Alien Weaponry To Release New Album, 'Tangaroa', on September 17th
The wait is over – international metal stars ALIEN WEAPONRY have returned with a vengeance, announcing the release of their fervid upcoming sophomore release, Tangaroa, out September 17, 2021 via Napalm Records!
Since releasing their acclaimed debut Tū (2018), the New Zealanders’ kinetic presence and sound – combining elements of thrash and groove metal with lyrics in the native indigenous language, te reo Māori — has attracted throngs of fans and media supporters across the globe. As with their 2018 single “Kai Tangata” – which has amassed more than 10 million views on YouTube and claimed the number-one spot on SiriusXM Liquid Metal’s “Devil’s Dozen” for 13 consecutive weeks – much of Tangaroa is immersed in the historical stories and cultural heritage of the Māori people.
In addition, Tangaroa details stories of personal struggle and growth, as well as crucial environmentalism topics. Witness a first sample of the band’s stirring new music with the album’s colossal title track, “Tangaroa”. Accompanied by a gripping music video, the track details the pressing theme of climate change and illegal fishing practices. Through raising this awareness, ALIEN WEAPONRY hope to support the important work and efforts of the Sea Shepherd Conservation Society.
Lead vocalist and guitarist Lewis de Jong says about the track:
“We decided to write this song about how the ocean is being suffocated by humans and their waste. The ocean is an important part of my life, and it's important to protect it.”
Drummer Henry de Jong adds:
“‘Tangaroa’ is a heavy and angry message about how we are destroying the ocean with pollution and overfishing. The video ties in with this message, with us drowning in plastic conveying the struggle of ocean life.”
Watch the brand new official music video for “Tangaroa” HERE
Having achieved past and present tours and festivals with the likes of Slayer, Black Label Society and Gojira, and being hailed the “future of metal” by esteemed magazine Metal Hammer (UK) and voted by Revolver Magazine (US) fans as “one of the bands most likely to break out in 2021”, ALIEN WEAPONRY are poised to dominate with Tangaroa. The album coalesces ALIEN WEAPONRY’s growing maturation with an undisturbed songwriting process, resulting in their most inspired, honest and informed material yet.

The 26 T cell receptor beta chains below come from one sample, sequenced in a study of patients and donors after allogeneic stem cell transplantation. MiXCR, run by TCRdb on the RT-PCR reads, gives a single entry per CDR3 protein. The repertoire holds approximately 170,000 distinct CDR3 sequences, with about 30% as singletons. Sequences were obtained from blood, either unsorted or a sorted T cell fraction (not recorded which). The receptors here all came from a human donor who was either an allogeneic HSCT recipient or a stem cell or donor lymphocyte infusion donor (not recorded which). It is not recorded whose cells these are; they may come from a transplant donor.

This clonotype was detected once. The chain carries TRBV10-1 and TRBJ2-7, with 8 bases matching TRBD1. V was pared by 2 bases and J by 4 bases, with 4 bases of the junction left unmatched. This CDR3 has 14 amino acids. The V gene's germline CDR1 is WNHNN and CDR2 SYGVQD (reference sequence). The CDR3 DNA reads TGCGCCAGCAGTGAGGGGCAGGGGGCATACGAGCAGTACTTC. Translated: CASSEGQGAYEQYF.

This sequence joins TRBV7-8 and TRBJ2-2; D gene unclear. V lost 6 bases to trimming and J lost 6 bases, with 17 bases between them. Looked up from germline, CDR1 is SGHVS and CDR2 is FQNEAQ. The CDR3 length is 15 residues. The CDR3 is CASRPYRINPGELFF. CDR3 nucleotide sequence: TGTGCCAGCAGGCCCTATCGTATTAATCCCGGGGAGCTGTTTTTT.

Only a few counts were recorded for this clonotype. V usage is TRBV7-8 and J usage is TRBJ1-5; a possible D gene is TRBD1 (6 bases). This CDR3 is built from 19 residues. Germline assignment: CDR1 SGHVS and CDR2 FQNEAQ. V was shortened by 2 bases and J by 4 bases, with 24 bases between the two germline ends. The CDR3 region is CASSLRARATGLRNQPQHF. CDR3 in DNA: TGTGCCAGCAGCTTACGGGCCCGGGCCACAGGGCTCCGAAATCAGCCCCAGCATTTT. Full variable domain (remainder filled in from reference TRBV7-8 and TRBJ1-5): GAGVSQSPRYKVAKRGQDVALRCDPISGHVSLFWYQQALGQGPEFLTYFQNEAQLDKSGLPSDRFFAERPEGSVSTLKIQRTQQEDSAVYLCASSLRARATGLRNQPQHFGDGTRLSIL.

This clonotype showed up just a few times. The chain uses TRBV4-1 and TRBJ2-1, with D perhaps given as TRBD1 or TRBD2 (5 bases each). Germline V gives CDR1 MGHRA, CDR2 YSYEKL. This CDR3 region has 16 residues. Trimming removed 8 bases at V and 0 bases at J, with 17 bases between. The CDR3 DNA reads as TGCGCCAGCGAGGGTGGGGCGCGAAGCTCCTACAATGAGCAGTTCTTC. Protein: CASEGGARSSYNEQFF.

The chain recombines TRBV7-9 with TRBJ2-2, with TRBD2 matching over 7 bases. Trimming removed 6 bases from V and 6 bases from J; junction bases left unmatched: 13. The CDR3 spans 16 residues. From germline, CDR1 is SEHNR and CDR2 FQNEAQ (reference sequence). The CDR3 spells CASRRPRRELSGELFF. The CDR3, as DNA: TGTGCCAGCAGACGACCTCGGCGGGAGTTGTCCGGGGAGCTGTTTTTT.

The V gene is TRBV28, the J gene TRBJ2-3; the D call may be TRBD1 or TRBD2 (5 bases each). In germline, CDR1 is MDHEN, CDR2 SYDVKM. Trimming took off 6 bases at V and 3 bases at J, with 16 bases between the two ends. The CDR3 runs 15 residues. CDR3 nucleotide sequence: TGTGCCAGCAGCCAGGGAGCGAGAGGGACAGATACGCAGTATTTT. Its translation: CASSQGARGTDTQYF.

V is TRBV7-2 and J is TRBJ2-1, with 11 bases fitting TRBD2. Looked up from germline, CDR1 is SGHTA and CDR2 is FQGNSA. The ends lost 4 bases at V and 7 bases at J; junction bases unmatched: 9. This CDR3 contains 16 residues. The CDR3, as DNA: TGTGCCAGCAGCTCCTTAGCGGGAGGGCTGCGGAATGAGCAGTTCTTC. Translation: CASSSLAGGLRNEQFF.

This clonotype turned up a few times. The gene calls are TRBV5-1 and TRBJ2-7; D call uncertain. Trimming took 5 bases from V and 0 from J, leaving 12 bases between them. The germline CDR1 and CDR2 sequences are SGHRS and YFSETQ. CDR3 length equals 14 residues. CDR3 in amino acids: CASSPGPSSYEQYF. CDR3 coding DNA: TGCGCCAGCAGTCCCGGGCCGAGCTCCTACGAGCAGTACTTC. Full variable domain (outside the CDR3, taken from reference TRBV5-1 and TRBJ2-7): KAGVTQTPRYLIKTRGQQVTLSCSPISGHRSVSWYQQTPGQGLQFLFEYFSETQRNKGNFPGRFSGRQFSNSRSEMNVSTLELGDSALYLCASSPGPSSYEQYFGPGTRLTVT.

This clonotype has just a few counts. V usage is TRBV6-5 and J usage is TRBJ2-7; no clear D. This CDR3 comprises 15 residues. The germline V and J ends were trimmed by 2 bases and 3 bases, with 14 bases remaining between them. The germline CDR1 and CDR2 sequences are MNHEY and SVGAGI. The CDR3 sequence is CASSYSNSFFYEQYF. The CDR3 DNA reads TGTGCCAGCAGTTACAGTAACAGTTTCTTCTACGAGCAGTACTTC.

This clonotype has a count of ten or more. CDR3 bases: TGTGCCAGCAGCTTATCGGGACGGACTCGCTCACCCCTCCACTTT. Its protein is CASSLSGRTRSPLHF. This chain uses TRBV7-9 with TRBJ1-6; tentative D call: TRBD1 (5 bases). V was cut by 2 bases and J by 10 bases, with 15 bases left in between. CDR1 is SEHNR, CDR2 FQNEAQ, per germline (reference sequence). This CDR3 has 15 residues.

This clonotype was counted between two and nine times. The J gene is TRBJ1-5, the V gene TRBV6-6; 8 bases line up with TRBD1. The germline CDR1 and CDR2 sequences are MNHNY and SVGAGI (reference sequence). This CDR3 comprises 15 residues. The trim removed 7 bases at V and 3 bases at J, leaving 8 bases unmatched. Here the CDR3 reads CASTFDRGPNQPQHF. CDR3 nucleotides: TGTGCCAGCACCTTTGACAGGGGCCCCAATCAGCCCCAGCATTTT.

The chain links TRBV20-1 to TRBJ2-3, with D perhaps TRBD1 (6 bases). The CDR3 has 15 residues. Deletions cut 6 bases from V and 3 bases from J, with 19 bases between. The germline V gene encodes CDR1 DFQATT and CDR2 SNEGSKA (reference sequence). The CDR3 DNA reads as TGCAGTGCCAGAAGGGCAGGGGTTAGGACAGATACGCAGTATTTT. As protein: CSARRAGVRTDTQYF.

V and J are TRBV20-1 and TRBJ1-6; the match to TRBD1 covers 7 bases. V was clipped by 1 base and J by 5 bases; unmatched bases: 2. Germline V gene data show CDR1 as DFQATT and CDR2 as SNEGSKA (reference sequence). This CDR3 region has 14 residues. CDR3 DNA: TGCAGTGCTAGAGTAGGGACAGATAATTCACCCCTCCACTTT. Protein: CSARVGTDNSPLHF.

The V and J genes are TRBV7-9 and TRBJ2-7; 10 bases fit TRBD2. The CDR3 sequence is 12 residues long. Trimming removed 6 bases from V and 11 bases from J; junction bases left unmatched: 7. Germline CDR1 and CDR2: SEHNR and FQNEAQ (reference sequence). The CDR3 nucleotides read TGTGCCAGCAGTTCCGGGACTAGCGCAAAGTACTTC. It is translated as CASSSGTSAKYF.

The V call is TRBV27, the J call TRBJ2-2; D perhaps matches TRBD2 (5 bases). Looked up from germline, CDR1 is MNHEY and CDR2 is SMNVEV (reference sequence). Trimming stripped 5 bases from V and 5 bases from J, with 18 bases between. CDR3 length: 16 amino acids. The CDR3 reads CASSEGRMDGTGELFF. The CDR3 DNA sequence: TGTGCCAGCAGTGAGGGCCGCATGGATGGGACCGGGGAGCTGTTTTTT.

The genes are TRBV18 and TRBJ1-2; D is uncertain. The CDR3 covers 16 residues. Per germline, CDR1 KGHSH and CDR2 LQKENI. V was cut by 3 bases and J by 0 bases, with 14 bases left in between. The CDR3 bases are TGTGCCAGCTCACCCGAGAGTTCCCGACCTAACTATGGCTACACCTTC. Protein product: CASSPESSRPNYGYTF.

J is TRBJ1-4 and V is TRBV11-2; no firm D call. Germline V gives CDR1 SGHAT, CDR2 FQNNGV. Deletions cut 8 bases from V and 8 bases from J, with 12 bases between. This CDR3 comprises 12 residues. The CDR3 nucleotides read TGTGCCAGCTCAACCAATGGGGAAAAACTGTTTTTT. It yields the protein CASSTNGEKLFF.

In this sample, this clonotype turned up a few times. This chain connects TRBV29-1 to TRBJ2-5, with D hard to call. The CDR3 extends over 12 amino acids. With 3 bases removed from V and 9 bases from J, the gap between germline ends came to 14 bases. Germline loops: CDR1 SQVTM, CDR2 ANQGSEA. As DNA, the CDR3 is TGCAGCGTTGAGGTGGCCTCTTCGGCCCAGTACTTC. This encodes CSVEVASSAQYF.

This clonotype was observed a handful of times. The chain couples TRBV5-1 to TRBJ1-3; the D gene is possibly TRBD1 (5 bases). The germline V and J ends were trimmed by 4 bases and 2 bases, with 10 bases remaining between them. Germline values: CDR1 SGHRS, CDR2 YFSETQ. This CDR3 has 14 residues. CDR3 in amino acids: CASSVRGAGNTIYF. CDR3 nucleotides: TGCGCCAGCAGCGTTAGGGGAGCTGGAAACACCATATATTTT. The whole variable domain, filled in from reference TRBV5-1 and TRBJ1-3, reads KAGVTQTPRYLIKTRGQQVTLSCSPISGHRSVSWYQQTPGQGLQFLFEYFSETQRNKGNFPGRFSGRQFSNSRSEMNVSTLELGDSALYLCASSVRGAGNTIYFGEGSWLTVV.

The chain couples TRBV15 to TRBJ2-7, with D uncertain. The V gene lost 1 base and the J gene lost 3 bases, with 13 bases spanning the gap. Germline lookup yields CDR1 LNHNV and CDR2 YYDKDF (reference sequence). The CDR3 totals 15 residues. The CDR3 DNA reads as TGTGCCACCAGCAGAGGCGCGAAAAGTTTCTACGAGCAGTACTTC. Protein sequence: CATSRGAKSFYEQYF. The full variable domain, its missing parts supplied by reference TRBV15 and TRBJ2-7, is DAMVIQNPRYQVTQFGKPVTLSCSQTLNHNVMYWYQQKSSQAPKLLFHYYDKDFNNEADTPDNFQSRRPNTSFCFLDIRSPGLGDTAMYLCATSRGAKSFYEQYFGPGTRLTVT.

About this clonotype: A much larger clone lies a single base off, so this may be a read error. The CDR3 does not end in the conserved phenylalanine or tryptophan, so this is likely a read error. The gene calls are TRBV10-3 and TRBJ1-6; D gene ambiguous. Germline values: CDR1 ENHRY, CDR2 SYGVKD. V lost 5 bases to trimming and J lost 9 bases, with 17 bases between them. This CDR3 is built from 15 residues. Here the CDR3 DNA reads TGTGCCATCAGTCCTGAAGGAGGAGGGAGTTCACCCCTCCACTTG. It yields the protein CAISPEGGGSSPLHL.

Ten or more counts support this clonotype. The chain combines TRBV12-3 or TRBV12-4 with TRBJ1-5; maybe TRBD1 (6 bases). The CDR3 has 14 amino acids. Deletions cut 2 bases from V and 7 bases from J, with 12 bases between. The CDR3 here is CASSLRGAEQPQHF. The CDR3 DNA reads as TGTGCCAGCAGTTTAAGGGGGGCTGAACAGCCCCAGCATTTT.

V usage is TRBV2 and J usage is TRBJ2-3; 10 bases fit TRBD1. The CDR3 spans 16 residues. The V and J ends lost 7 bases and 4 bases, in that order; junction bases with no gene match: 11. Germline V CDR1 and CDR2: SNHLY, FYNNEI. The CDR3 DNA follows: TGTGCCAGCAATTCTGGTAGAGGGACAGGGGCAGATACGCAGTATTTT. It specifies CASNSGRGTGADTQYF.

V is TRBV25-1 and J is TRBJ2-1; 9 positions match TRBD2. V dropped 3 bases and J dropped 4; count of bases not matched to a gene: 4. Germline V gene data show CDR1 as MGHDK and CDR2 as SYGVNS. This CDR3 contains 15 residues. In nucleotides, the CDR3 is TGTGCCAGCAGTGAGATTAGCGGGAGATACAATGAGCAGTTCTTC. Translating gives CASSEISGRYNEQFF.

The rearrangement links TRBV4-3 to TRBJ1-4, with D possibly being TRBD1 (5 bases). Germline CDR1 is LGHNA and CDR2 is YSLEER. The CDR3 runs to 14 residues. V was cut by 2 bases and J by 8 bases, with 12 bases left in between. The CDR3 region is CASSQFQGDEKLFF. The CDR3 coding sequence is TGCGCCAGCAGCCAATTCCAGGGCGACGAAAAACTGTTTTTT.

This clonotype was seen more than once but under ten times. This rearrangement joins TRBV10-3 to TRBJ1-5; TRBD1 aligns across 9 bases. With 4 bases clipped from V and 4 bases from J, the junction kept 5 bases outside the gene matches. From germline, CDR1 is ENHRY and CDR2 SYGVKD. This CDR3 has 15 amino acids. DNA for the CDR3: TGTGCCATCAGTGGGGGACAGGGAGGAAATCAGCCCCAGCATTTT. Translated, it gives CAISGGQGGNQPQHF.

In addition to lyrics written in te reo Māori, many tracks feature traditional instruments, called taonga puoro, providing the tracks their own warrior-like attitude. Rhythmic, dynamic album opener “Titokowaru” begins with determined rowing chants and depicts the tale of a famous war chief that challenged the colonial government in New Zealand and led a rebel army, backed by quick riffage and driving drums. Following standout “Hatupatu”, inspired by the harrowing, legendary tale of a de Jong ancestor facing off with a witch, is carried by frenzied guitars, spirited chanting and tribal-like percussion. While ALIEN WEAPONRY sourced inspiration from their culture and environmental surroundings while writing most of Tangaroa, the band also looked inward – drawing vision for other portions of the album from within. The album dives into some of their most effecting personal experiences, with English-language songs like the pensive “Unforgiving” about facing self-loathing and insecurity, and the swirling, charging “Buried Underground” detailing the aftershocks of drug abuse.
Accented by personal touches like its entrancing album art originally conceptualized from drawings by Lewis de Jong, Tangaroa is a massive next step for a band on the rise, encompassing all of the elements that make ALIEN WEAPONRY heavy metal’s most authentic rising stars.
Henry de Jong says about Tangaroa:
“The album is tied together with the message of ‘Tangaroa’ - the whole album is more a snapshot of the band’s brains during the writing process. We have also written songs that are about some of our first tūpuna (ancestors) who were here in Āotearoa (New Zealand). Hatupatu, who is very famous in Māori history, as well as Īhenga, who named a number of places in Āotearoa during his travels.”
Lewis de Jong adds about the album’s artwork and thematic details:
“The album is named after the track ‘Tangaroa’, and we went with this theme on the artwork. The album is drawn from some new experiences we've had as well as some ancient Māori tales. I think we have stepped things up from the last album.”
Bassist Tūranga Morgan-Edmonds also adds:
"This album's use of even more traditional Māori sounds and styles is a very exciting step forward for us."